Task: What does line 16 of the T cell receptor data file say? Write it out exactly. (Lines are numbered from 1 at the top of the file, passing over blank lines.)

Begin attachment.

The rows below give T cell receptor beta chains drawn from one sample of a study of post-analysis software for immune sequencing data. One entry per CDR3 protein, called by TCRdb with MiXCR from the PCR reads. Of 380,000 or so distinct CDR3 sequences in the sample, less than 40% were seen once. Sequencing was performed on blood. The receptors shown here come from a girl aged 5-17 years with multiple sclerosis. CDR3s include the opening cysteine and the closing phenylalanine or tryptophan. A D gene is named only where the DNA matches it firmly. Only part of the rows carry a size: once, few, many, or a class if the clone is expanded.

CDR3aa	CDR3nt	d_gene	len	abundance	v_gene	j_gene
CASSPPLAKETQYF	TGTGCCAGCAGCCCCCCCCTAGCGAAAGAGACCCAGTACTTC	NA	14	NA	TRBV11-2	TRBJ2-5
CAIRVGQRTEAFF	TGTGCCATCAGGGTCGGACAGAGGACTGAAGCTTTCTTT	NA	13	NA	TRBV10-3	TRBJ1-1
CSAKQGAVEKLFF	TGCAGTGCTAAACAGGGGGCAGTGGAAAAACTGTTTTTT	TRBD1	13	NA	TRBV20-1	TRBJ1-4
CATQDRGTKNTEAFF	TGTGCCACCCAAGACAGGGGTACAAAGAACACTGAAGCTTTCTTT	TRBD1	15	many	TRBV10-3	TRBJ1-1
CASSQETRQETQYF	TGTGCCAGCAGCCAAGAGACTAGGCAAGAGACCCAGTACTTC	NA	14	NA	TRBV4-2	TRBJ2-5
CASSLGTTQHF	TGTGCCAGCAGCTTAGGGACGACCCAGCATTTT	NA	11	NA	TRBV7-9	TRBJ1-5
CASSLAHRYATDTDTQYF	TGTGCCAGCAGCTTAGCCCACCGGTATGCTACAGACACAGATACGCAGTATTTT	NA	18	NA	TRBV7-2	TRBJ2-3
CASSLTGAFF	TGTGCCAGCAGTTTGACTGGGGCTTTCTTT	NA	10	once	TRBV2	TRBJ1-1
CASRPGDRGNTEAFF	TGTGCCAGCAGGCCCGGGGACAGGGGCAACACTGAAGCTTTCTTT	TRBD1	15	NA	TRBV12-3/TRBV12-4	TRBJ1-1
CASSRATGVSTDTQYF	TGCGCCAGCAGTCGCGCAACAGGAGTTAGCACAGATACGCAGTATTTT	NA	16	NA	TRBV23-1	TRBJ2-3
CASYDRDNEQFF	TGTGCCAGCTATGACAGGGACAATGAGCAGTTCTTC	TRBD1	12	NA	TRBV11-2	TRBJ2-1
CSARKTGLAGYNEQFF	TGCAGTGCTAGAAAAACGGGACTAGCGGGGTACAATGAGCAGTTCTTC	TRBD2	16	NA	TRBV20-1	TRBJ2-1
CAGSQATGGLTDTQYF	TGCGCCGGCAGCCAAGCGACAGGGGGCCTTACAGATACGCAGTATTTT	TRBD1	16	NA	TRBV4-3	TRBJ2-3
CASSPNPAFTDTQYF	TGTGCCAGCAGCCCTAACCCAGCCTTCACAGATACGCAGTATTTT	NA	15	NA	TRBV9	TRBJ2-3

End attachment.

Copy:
CASSPNPAFTDTQYF	TGTGCCAGCAGCCCTAACCCAGCCTTCACAGATACGCAGTATTTT	NA	15	NA	TRBV9	TRBJ2-3